A Heat Pipe is a passive heat transfer device with an extremely high effective thermal conductivity. Its two-phase heat transfer mechanism results in heat transfer capabilities from one hundred to several thousand times that of an equivalent piece of copper.
A heat pipe consists of a vacuum tight envelope, a wick structure and a working fluid. The heat pipe is evacuated and then back-filled with a small quantity of working fluid, just enough to saturate the wick. The atmosphere inside the heat pipe is set by an equilibrium of liquid and vapour. As heat enters at the evaporator, this equilibrium is upset generating vapour at a slightly higher pressure. This higher pressure vapour travels to the condenser end where the slightly lower temperatures cause the vapour to condense giving up its latent heat of vaporization. The condensed fluid is then pumped back to the evaporator by the capillary forces developed in the wick structure.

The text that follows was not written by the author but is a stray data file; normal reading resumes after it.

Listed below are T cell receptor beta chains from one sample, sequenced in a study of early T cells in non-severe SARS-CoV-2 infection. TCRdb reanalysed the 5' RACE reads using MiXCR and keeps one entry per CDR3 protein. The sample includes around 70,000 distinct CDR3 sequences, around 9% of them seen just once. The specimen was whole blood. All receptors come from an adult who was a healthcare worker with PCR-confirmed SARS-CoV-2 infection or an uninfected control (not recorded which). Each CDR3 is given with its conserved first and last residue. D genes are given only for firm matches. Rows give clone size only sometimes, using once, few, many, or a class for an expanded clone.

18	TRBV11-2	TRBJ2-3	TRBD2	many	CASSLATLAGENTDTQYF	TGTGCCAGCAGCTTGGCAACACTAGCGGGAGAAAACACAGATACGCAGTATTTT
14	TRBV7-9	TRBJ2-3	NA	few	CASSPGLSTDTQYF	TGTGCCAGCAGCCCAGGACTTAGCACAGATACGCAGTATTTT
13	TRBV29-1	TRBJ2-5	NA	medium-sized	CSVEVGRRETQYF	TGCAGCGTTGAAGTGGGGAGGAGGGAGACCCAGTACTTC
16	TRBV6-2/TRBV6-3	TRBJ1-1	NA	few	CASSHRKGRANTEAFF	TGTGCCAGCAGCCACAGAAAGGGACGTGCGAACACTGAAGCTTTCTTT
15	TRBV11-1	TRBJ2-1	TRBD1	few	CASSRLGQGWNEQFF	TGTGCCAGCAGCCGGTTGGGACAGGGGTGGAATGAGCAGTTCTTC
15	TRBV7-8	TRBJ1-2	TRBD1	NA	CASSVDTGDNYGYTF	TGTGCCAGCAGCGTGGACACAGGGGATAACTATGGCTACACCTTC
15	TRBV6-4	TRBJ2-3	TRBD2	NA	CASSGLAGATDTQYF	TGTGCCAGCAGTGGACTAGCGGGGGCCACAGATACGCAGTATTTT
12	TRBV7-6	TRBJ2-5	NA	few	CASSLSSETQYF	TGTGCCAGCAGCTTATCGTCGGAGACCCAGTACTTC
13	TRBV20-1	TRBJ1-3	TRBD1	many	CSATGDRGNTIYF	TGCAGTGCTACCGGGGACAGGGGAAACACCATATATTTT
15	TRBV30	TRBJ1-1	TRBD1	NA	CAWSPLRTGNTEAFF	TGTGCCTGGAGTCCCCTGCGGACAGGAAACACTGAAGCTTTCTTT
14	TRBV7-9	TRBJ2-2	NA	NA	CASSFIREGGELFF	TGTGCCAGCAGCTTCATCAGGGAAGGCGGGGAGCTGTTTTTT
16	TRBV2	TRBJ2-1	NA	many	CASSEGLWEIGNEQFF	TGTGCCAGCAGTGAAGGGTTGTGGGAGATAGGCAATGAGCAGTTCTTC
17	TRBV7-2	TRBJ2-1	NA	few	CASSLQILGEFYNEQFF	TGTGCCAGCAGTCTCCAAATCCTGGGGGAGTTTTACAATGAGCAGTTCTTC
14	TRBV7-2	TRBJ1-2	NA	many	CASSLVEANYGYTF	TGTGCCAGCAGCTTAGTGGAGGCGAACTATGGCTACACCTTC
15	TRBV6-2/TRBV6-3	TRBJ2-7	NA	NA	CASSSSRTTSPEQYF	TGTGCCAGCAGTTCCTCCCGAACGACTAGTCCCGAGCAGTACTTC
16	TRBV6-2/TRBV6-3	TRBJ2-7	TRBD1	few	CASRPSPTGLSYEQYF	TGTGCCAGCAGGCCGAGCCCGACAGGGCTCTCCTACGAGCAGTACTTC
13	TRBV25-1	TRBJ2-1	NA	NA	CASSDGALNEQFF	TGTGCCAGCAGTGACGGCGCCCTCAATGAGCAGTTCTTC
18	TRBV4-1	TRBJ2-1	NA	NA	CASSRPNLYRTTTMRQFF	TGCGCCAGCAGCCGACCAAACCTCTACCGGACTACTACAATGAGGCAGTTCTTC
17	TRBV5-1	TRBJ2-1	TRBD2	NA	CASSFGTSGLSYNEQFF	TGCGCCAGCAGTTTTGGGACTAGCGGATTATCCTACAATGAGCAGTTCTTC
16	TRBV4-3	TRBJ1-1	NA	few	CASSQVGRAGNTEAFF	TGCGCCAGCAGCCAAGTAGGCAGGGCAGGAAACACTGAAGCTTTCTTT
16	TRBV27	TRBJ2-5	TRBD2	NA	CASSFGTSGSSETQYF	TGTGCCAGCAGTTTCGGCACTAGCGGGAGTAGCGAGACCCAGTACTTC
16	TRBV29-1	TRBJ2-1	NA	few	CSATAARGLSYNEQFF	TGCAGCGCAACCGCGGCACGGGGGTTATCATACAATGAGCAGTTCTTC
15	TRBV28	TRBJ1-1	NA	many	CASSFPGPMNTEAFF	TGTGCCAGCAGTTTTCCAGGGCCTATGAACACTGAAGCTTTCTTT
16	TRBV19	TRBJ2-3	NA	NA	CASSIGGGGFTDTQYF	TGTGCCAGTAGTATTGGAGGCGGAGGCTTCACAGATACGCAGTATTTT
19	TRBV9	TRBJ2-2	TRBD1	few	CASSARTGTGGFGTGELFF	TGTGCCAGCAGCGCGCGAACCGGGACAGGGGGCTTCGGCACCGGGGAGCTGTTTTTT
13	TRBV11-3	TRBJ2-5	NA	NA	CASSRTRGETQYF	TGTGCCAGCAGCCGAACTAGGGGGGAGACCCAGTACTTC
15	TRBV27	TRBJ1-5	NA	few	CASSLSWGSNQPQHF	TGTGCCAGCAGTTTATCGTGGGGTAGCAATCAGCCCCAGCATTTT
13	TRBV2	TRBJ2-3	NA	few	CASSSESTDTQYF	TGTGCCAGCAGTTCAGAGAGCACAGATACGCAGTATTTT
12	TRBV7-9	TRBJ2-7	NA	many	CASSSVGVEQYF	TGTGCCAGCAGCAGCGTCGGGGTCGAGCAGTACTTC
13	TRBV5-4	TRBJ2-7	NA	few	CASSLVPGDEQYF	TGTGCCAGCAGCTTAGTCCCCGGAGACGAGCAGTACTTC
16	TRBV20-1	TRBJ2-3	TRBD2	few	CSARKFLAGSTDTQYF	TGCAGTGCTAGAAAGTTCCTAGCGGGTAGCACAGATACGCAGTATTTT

This continuous cycle transfers large quantities of heat with very low thermal gradients. A heat pipes operation is passive being driven only by the heat that is transferred. This passive operation results in high reliability and long life.
Flat Heat Pipes – HPF Series
By using a flat heat pipe it may be possible to eliminate a costly fan and heat sink, with the additional benefits of reducing power consumption, noise output, product thickness and cost. Flat heat pipes can directly remove heat from the source transferring it directly to the chassis or to an external heat sink. It also negates the need for ventilation holes and so reduces ingress of dust (no air filters required) and static. The thickness of the HPF series ranges from 1.2mm to 2.5mm, across widths from 20mm – 50mm. Lengths range from 60mm~500mm. The HPF series Flat Heat Pipes can achieve up to 270W of heat load transfer.